Marlen Garcia: Where’s the fair deal for airline janitors?
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Refugees who make it to the United States usually arrive with little to their names. They are lucky to escape their native countries with their lives.
In their new American lives, some get exploited.
If you’re a frequent traveler, you’ve seen some of these refugees. They make up cleaning crews who board planes to clean after passengers exit. It’s custodial work, which is honorable. My father raised seven kids working as a custodian for American Airlines at O’Hare. Back then, employee benefits were top-notch.
I’ve written before about those benefits. We had excellent health coverage and free flights for years on American. My dad also had a limited medical policy in retirement, a pension and lifetime flight benefits. He could go anywhere in the world, paying only taxes on his airfare. Most important, he got paid for every hour he worked. He also belonged to a union.
Sometime after his retirement in the 1990s, American and other airlines started contracting out janitorial work. Some custodians, as well as wheelchair attendants and low-level security personnel, today tell troubling stories of wage theft by companies such as Chicago-based Scrub Inc. and Prospect Airport Services in Des Plaines.
Several aldermen and the Service Employees International Union are urging Mayor Rahm Emanuel to pressure the airlines for accountability from Scrub and Prospect. SEIU, which wants to bring these workers into their fold, is filing a complaint with the Illinois Department of Labor on the workers’ behalf.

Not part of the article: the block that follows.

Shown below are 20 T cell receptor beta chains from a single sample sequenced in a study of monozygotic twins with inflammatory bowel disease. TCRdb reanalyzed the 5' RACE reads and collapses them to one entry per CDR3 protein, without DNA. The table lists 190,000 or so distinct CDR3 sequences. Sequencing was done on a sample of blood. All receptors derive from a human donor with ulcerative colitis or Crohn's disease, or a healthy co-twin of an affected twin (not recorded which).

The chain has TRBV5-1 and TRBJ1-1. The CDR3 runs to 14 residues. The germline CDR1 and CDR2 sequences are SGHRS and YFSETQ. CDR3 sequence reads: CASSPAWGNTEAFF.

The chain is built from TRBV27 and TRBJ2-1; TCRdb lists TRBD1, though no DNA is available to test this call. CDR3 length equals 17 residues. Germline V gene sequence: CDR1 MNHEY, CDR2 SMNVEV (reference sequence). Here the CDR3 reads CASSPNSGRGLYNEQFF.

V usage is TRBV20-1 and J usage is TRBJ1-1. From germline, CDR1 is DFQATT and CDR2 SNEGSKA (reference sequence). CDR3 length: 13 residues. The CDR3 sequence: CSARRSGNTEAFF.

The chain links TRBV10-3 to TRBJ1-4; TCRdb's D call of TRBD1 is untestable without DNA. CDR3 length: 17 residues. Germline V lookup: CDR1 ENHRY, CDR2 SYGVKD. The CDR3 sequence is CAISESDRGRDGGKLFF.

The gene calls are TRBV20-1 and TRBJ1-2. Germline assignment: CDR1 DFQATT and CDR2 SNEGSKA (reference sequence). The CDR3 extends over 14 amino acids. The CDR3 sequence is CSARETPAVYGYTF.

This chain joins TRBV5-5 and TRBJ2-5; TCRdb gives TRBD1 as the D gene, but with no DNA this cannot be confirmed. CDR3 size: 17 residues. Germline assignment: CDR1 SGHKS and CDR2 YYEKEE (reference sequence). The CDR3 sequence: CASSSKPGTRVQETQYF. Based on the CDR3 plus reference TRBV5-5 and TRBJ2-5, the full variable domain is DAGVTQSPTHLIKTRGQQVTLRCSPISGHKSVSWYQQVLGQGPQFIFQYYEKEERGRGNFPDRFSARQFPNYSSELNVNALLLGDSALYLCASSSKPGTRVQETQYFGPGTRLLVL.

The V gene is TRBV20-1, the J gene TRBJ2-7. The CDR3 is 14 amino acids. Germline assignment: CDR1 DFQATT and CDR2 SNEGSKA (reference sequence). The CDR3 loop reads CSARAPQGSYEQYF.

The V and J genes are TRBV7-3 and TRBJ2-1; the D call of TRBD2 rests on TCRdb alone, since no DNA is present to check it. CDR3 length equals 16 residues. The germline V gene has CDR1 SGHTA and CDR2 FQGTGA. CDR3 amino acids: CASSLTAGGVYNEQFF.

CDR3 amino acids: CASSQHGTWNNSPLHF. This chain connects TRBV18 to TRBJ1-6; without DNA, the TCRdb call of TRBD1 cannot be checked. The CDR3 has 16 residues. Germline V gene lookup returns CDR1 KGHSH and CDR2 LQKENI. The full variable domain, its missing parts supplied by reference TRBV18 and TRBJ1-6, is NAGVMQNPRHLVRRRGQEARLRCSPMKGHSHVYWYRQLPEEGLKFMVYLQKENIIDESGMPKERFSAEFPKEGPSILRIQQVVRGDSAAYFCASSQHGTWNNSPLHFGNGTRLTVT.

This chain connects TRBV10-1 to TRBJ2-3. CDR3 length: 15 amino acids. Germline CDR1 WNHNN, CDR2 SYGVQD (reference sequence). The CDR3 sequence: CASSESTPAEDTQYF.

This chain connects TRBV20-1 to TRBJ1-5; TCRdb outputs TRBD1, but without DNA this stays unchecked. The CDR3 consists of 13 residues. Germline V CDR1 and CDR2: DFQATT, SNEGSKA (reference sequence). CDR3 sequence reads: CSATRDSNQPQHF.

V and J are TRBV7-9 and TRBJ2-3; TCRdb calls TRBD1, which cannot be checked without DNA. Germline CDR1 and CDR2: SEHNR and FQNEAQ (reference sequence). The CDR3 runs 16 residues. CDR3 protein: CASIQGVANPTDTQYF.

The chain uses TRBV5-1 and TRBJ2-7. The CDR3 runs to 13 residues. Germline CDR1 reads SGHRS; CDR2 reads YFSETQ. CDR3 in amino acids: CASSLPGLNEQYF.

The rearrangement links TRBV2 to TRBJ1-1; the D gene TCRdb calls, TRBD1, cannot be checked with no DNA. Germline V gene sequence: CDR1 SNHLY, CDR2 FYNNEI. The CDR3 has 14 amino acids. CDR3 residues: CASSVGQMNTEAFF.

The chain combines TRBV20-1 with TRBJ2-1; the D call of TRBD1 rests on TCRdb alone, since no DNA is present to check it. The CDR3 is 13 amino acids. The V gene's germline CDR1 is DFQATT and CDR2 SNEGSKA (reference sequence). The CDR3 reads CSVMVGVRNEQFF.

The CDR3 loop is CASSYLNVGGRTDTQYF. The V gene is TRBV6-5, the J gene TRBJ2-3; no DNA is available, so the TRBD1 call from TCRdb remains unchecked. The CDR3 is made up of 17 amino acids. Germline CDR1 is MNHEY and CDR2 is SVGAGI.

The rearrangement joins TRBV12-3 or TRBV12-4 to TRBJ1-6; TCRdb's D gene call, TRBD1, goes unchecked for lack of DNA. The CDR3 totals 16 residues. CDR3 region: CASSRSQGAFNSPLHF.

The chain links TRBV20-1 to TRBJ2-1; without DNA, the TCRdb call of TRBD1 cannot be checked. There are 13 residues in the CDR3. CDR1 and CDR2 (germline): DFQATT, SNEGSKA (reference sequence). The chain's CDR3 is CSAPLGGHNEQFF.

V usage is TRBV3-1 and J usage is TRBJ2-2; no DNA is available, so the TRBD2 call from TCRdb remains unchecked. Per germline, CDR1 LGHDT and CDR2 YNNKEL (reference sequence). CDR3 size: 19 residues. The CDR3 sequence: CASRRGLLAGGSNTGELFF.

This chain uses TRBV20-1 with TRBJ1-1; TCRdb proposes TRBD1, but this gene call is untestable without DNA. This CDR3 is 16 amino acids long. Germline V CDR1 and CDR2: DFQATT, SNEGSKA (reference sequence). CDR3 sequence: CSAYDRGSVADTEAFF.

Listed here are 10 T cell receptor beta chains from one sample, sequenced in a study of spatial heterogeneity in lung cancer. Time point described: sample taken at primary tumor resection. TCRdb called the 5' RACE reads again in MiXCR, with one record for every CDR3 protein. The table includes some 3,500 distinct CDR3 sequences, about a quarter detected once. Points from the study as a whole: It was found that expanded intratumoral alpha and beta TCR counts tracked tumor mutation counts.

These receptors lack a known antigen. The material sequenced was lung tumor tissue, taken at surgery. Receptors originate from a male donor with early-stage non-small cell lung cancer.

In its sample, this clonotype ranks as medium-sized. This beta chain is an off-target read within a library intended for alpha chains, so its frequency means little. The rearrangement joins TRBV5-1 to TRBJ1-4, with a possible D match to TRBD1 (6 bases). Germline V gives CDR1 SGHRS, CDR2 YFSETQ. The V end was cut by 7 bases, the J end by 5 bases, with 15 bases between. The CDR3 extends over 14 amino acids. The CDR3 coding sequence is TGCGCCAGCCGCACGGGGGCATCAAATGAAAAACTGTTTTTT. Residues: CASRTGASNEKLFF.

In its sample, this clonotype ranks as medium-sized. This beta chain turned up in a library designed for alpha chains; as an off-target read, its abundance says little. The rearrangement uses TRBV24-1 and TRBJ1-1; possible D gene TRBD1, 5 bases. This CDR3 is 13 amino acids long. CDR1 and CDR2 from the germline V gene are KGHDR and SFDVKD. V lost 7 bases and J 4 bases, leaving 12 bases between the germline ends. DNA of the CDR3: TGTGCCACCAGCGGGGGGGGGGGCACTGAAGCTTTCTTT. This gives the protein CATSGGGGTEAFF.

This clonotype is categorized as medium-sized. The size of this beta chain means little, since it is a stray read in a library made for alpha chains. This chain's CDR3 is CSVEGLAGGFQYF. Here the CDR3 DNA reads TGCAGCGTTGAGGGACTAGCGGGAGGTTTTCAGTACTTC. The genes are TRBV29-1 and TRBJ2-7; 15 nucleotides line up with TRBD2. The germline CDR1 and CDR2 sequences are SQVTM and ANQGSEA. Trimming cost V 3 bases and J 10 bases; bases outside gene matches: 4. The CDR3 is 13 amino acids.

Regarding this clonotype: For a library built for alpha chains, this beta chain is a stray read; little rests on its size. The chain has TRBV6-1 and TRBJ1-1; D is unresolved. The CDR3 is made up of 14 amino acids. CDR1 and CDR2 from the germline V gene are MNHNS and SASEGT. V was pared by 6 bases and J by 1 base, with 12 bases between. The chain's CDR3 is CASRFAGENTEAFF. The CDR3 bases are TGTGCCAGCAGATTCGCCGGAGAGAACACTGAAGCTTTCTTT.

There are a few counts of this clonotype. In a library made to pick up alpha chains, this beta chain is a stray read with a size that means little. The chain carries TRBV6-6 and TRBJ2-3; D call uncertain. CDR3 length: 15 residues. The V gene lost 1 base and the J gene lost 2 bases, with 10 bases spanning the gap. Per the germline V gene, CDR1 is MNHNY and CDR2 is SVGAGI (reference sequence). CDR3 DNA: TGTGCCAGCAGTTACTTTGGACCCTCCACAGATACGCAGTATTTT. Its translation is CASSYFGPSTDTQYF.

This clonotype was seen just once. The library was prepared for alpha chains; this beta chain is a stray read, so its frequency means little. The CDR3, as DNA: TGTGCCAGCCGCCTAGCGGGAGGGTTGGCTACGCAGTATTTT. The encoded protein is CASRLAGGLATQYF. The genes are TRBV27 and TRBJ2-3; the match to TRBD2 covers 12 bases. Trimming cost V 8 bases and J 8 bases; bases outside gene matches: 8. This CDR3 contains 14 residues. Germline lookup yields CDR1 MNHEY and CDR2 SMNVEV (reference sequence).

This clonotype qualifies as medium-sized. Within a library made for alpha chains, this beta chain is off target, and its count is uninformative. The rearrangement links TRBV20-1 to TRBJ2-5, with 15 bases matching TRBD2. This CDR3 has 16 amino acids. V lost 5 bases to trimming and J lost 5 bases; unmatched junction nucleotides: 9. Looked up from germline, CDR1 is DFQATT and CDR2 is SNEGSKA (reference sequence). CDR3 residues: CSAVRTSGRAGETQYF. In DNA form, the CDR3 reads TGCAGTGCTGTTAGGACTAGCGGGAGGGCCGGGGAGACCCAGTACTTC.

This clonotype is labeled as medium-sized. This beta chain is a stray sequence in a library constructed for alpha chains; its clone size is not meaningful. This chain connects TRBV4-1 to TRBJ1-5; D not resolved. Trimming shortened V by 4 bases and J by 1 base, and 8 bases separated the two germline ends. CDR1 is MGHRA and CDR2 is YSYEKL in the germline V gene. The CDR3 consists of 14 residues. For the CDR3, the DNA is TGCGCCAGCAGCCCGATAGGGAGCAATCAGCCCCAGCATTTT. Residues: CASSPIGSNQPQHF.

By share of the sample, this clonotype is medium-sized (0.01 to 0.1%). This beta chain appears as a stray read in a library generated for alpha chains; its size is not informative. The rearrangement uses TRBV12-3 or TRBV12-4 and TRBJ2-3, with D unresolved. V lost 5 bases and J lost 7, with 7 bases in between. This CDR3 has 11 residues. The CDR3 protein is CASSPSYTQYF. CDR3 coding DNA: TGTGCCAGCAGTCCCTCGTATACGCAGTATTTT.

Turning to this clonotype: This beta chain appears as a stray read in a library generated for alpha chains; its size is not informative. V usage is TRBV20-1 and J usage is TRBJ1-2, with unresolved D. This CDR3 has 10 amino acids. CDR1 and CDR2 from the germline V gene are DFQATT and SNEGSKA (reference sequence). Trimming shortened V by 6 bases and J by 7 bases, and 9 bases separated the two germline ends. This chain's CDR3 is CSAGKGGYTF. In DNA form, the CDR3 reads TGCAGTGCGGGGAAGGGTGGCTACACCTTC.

Universal Security, which has a contract with the city for airport work, also has been criticized. But Wednesday, Scrub and Prospect were the main targets for allegations of wage theft at an SEIU news conference.
Some refugees from Myanmar, also known as Burma, told me they do not receive all or part of their work breaks. Overtime isn’t paid in full, some said. Other workers allege that the companies demand they start shifts early but don’t pay workers for the time.
Fifteen to 20 minutes of unpaid work each day hits hard at home, a worker, Julio Godoy said. “That would help pay our bills,” he added.
A Scrub telephone receptionist said the company had no comment on the allegations. It doesn’t have a clean record. In 2009 the U.S. Equal Employment Opportunity Commission sued the company for failing to hire African-Americans. It paid a fine and entered into a consent decree.
Prospect office manager Renata Cetera read a statement, saying the company has no knowledge of the allegations, but if it becomes aware of them, it will investigate and cooperate. That doesn’t make sense. The allegations have been out there for months; the company has to be aware.
Company leaders also must know many of these workers live in poverty. SEIU Local 1 President Tom Balanoff points out that when workers can’t make ends meet, they are forced to turn to public assistance.
“They treat people like garbage,” Ald. Ameya Pawar (47th) said by phone of the companies.
Pawar said he regrets supporting the city’s contracted work at O’Hare. “I made a mistake. We should have been looking out for these workers.”
It’s not too late for the mayor to lobby for workers. Pressure the airlines, which don’t hesitate to nickel and dime passengers.
Allowing minimum-wage workers to be pinched is an unconscionable low.
Follow Marlen Garcia on Twitter: Follow @MarlenGarcia777